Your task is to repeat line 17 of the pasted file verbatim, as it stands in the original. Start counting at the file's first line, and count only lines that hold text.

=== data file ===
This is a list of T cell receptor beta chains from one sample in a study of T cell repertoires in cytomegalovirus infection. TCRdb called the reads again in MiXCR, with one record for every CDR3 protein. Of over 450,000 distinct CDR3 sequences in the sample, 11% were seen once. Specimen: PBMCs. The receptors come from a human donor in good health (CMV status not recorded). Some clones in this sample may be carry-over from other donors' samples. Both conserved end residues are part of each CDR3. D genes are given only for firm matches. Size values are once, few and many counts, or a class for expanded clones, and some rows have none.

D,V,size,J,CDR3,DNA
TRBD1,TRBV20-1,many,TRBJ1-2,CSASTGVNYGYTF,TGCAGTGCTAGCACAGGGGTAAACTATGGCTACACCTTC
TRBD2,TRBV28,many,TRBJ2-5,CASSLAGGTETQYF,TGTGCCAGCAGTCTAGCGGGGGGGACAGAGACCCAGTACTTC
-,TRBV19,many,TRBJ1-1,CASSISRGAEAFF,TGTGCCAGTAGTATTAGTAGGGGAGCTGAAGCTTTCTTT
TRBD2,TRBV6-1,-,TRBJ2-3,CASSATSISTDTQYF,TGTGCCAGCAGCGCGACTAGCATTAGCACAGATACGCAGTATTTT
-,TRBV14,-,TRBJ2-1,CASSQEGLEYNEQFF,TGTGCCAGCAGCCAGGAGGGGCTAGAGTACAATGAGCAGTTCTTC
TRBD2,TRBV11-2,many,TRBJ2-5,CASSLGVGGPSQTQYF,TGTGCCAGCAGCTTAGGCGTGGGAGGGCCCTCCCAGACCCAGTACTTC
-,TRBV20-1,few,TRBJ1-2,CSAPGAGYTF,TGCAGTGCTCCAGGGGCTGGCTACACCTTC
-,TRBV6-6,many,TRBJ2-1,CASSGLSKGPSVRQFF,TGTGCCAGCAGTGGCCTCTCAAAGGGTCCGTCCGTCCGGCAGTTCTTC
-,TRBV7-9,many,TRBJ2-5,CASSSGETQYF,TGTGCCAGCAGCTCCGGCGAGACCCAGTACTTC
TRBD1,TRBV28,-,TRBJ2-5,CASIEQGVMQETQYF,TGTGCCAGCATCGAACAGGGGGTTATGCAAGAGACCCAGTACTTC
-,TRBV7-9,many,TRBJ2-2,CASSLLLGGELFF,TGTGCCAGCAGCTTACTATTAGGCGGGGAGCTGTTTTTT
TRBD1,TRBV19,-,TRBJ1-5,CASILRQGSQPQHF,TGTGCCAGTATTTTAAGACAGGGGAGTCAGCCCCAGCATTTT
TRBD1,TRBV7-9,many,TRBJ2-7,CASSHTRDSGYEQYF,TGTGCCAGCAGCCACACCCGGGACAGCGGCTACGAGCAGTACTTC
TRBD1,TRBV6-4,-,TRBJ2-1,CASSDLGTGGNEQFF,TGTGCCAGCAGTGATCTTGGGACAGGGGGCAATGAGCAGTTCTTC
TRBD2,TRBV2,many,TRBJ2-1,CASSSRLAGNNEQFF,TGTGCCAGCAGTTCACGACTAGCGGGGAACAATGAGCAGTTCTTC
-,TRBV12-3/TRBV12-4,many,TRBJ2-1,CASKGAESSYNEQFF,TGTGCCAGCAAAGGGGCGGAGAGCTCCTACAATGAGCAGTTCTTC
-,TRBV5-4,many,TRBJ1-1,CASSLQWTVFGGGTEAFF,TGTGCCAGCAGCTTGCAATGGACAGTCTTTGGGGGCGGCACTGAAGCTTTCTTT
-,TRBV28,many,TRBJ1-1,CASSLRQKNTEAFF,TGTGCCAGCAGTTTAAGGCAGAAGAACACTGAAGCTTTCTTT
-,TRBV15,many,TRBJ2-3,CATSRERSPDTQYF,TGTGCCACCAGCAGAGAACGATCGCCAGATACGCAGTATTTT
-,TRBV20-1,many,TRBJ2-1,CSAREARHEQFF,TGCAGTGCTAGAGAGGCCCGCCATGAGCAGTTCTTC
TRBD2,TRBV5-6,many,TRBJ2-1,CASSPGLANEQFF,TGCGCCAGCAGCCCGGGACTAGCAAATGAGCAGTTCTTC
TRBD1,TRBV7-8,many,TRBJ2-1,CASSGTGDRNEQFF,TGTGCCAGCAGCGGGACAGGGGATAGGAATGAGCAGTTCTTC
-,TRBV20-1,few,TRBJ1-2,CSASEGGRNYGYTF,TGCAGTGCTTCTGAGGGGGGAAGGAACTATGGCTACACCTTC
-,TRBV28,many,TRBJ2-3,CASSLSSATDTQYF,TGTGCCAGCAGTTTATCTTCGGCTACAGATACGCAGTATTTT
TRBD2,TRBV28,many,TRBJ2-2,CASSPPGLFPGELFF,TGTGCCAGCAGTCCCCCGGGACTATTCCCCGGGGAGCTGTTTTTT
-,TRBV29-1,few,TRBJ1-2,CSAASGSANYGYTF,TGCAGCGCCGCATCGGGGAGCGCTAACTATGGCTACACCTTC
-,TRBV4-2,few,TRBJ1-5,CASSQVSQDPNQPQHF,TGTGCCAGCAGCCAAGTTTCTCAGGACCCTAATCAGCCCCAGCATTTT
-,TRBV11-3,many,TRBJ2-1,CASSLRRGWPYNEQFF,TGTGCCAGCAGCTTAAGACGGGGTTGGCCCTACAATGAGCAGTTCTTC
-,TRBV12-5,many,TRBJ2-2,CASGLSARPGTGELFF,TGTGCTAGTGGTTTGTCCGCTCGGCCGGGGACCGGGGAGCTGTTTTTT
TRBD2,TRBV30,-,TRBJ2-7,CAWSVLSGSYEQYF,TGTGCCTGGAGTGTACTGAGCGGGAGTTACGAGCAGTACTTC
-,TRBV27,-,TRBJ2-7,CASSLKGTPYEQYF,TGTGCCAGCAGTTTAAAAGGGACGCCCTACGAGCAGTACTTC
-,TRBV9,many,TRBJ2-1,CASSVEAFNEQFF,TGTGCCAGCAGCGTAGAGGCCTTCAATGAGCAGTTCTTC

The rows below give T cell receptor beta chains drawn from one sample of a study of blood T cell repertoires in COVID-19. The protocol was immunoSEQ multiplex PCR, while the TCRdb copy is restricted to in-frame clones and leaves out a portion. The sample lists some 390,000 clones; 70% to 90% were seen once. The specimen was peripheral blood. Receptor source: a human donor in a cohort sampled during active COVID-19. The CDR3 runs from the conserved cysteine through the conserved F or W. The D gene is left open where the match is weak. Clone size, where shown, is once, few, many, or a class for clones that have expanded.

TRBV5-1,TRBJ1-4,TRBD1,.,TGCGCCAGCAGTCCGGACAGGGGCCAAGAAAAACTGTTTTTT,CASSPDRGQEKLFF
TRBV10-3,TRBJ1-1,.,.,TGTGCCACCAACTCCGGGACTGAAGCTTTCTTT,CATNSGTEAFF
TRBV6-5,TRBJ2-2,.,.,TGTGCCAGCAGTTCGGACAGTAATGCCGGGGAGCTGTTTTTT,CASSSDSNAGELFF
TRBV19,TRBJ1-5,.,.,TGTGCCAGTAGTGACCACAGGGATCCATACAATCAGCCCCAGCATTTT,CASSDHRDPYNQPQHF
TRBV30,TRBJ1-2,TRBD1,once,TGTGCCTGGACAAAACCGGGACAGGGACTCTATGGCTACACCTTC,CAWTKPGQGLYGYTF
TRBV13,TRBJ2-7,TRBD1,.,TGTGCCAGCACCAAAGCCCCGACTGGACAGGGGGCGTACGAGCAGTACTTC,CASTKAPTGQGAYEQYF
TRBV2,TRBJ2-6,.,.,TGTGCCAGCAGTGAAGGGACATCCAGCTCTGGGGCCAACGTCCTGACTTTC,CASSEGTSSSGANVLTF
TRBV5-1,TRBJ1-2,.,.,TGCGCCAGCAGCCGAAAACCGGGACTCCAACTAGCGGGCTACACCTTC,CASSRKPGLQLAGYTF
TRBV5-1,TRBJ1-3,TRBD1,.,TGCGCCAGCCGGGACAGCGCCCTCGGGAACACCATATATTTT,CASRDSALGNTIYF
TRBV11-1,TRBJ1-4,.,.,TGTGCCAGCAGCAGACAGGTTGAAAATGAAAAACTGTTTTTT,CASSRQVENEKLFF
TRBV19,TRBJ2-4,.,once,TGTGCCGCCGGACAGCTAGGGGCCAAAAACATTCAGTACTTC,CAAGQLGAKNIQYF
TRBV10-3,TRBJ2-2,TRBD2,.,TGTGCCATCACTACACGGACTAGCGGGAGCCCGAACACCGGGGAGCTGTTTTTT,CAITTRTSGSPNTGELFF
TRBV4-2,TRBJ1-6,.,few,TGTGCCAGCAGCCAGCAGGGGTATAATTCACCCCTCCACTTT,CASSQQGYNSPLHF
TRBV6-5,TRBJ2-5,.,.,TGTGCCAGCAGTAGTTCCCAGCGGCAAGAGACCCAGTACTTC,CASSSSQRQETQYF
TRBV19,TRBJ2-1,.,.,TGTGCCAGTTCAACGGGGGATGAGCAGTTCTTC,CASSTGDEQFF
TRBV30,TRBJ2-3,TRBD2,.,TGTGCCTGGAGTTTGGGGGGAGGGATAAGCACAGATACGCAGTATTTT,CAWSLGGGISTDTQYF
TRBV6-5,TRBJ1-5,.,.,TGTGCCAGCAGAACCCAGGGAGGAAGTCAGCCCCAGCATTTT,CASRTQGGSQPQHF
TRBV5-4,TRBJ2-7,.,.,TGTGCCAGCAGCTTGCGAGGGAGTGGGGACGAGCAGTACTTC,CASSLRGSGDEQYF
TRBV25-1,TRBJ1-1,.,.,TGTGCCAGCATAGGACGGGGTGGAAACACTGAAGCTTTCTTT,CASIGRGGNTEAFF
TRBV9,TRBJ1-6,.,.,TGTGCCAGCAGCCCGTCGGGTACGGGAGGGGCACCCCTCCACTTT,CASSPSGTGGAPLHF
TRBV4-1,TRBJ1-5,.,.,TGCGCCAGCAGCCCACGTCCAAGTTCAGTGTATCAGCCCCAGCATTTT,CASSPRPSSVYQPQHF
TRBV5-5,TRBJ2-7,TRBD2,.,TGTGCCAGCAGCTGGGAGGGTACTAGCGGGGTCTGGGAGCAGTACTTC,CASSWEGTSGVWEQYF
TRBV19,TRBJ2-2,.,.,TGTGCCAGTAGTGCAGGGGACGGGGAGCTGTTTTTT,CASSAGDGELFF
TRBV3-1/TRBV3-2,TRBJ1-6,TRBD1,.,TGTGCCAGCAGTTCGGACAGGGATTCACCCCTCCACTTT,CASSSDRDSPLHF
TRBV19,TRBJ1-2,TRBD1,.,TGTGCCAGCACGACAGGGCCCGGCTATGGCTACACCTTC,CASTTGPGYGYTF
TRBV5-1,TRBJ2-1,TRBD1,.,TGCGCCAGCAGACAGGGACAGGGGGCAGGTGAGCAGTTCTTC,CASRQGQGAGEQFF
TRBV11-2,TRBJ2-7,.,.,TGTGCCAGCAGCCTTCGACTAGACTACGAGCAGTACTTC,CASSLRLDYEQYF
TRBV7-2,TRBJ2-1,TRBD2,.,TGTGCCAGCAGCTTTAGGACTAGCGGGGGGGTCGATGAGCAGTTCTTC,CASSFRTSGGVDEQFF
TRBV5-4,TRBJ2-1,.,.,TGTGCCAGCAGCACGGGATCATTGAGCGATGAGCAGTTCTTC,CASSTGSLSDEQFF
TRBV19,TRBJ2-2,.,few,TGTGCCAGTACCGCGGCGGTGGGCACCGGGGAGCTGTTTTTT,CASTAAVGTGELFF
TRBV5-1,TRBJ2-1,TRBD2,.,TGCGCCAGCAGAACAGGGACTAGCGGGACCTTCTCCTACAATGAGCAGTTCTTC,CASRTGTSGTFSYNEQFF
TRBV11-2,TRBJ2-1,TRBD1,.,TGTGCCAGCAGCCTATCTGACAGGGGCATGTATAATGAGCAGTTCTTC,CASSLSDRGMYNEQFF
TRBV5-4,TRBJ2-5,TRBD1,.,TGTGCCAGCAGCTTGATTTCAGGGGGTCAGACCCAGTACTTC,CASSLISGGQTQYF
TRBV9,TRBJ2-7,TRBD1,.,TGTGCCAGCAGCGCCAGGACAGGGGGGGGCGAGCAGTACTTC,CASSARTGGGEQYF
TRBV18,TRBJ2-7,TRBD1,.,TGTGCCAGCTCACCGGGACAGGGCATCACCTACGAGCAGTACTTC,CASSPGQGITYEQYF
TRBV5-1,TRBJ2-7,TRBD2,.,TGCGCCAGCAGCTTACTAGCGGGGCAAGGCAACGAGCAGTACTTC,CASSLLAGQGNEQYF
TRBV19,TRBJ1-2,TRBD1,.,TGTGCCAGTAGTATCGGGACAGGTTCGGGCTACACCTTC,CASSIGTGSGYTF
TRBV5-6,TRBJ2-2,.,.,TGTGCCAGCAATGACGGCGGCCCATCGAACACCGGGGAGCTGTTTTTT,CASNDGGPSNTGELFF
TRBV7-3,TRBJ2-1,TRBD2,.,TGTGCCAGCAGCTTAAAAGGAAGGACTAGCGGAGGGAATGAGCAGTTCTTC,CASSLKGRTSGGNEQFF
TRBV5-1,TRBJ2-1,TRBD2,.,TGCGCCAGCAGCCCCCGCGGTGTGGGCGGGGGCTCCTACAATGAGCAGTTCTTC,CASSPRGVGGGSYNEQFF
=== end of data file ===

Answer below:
TRBD2,TRBV2,many,TRBJ2-1,CASSSRLAGNNEQFF,TGTGCCAGCAGTTCACGACTAGCGGGGAACAATGAGCAGTTCTTC